Congressman Bobby Rush

Representing the 1st District of Illinois

Rush Statement on the Reopening of the Emmett Till Investigation and Civil Rights Era Crimes

Jul 12, 2018
Press Release

WASHINGTON — Today, U.S. Representative Bobby L. Rush (D-Ill.) released the following statement regarding news that the U.S. Department of Justice has reopened the federal investigation into the horrific and racially motivated killing of Emmett Till:

“The horrific circumstances surrounding the murder of Emmett Till have always been of great personal interest to me, particularly because Emmett’s mother, Mamie Till — a true and dedicated friend, a courageous civil rights leader in her own acts of commitment, and a particular asset to our nation’s children — was a longtime resident of the 1st Congressional District of Illinois, which also serves as Emmett’s final resting place.

Last year, I called on Attorney General Jeff Sessions to reopen this case in light of new information that was revealed. I am glad to see the federal government following through on this request. This case is not only critically important for the role it played in sparking the Civil Rights movement, but so that Emmett and his family receive the justice that is owed to them. It is vital that everyone — both victims and perpetrators — knows that heinous crimes of this nature will never go unpunished.

“Righting the wrongs of history for some of the most egregious and disgraceful incidents we’ve experienced is why I introduced H.R. 1272, the “Cold Case Record Collections Act of 2017”. It is important for the families and communities affected by these horrific crimes — and also, to correct the national record — to help bring justice and closure to unsolved cases from the Civil Rights Era. I am especially pleased that Senator Doug Jones (D-Ala.), this week, introduced companion legislation to my bill in the U.S. Senate.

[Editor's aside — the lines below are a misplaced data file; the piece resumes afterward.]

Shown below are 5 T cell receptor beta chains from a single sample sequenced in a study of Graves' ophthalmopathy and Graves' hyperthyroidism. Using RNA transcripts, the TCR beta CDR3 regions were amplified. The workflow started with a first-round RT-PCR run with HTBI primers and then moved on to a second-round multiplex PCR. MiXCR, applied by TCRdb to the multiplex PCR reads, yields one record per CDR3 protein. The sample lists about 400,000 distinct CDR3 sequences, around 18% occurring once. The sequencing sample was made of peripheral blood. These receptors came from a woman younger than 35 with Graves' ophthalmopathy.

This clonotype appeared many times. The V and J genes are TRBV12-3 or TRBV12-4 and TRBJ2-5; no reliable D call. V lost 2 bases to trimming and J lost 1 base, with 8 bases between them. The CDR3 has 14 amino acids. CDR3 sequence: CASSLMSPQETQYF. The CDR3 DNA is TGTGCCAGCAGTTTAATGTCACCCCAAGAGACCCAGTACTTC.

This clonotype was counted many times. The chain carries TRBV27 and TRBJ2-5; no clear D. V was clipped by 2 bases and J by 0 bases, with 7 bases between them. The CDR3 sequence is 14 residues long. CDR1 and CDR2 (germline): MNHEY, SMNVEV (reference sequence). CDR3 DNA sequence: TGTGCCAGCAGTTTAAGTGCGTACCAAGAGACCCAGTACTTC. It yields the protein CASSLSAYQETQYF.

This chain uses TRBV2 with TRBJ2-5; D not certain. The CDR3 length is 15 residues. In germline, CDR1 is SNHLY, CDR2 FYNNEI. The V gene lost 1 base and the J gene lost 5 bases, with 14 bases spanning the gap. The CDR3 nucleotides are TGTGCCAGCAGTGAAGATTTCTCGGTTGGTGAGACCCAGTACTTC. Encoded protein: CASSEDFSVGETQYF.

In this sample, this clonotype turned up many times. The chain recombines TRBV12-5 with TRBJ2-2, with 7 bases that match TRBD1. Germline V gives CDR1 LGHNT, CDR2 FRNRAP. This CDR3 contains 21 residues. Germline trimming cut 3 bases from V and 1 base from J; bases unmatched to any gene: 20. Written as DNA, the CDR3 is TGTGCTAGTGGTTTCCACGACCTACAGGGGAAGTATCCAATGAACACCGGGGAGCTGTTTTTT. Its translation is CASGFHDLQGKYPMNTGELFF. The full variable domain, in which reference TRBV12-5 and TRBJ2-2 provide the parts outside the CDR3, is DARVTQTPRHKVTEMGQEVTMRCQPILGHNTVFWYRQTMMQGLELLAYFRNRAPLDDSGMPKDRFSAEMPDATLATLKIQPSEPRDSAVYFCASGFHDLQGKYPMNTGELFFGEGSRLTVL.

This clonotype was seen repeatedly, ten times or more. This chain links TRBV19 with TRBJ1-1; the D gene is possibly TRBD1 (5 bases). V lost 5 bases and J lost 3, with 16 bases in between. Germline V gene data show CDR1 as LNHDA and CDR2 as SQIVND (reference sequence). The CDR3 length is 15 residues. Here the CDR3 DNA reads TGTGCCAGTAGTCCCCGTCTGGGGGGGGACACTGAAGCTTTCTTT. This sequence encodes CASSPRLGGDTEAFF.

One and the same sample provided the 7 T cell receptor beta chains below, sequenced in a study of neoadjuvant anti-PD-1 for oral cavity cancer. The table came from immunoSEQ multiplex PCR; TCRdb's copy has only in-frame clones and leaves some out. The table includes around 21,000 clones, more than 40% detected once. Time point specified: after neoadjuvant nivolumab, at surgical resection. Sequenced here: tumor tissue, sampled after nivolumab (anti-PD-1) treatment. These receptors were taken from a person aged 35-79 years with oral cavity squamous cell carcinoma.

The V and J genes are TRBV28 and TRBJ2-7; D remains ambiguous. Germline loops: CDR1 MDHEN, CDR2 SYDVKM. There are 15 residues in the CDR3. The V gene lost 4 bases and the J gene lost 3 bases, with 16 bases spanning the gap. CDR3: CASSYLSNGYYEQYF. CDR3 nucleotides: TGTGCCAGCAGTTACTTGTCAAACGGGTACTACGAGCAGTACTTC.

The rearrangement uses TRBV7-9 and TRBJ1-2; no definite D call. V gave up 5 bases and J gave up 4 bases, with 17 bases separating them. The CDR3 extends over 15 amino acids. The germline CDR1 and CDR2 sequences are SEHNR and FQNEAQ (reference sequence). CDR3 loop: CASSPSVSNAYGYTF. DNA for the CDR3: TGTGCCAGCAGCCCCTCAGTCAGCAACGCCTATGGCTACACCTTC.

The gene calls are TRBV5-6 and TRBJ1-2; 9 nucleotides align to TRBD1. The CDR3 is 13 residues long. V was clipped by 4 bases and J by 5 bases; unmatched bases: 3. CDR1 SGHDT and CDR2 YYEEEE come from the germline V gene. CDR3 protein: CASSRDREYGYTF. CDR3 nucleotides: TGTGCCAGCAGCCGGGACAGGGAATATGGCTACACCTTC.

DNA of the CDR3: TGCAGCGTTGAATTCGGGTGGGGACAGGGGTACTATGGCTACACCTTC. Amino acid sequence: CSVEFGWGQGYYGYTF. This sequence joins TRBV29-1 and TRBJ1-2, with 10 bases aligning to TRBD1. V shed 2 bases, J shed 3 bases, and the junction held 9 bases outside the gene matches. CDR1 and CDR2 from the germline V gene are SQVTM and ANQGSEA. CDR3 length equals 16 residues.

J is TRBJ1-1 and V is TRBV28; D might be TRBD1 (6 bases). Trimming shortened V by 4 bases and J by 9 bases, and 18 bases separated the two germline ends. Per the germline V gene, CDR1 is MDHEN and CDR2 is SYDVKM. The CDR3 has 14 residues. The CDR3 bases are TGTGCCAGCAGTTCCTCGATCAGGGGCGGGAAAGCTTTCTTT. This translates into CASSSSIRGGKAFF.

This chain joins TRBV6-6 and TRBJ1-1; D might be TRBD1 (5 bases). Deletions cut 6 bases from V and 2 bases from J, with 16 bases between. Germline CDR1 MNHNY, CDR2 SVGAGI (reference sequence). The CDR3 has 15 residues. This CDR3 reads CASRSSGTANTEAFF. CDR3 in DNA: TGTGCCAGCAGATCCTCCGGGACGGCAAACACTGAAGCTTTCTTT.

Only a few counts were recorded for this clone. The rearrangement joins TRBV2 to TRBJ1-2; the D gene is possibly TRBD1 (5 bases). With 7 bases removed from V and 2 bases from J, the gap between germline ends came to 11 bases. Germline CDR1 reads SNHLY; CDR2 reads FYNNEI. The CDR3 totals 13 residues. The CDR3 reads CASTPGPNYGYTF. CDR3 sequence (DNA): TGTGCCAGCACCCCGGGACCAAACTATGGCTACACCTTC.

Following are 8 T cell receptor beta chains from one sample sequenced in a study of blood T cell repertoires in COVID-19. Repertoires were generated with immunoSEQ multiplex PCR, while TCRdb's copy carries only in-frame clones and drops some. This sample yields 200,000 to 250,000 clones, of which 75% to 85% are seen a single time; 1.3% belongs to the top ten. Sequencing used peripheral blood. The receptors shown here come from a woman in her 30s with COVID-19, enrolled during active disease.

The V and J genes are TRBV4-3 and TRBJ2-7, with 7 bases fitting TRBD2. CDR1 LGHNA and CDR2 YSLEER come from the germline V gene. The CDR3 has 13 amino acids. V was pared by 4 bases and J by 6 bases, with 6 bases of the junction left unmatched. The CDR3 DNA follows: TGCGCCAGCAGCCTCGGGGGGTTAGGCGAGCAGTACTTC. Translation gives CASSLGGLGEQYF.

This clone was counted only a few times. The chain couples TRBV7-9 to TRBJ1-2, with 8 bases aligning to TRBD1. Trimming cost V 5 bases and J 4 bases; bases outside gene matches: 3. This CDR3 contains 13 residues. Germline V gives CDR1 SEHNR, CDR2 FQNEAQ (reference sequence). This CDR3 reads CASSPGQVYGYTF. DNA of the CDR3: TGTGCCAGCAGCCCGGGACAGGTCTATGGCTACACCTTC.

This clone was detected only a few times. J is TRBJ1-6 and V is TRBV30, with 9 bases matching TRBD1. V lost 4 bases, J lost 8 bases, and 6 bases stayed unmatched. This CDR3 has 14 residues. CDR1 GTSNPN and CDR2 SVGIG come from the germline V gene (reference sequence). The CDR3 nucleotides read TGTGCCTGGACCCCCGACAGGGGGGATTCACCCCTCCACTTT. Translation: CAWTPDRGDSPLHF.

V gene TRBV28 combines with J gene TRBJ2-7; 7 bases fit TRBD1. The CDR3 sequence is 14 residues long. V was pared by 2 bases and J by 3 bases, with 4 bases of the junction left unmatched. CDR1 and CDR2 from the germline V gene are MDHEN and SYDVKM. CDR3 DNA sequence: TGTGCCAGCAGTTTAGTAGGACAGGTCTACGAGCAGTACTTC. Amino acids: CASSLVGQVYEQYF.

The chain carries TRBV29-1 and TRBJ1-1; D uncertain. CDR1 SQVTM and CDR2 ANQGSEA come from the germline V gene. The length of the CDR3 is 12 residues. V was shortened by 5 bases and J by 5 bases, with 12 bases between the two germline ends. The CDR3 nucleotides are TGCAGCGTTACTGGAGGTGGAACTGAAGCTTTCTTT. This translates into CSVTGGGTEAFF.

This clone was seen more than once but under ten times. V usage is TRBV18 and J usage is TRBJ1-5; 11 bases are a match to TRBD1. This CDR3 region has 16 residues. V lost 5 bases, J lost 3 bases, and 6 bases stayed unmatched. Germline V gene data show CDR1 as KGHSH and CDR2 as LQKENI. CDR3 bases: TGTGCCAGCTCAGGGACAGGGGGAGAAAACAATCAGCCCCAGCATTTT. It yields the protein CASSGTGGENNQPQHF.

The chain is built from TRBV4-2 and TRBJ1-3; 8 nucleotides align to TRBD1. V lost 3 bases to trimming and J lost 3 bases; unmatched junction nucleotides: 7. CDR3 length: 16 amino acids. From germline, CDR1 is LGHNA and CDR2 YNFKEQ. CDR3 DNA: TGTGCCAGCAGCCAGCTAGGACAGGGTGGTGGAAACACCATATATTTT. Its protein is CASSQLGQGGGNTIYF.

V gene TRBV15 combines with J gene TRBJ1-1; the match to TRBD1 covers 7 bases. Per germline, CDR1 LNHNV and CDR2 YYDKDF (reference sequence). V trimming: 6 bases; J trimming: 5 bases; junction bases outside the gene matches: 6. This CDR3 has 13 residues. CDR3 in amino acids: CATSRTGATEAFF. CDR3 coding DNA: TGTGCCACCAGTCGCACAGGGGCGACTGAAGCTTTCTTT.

“Emmett Till’s murder is a constant reminder of the violence and hatred espoused by a significant number of the majority for the African-American community. Even today, the crime that he was a victim of, lynching, is still not illegal under federal law. As recent events have shown, the vitriol and animus that existed in that era has not faded away. That is why I introduced H.R. 6086, a bill that would establish lynching as a criminal violation of the U.S. Code and I am glad to see that Sen. Kamala Harris (D-Calif.) has introduced the companion to my bill in the U.S. Senate.

“It is clear from the events in a Cook County Forest Preserve that were reported this week, that intolerance and animosity towards communities of color continue to plague our society. Without addressing the sins of our past, we will never achieve the understanding we need to truly achieve the reconciliation that will allow us to move forward.”

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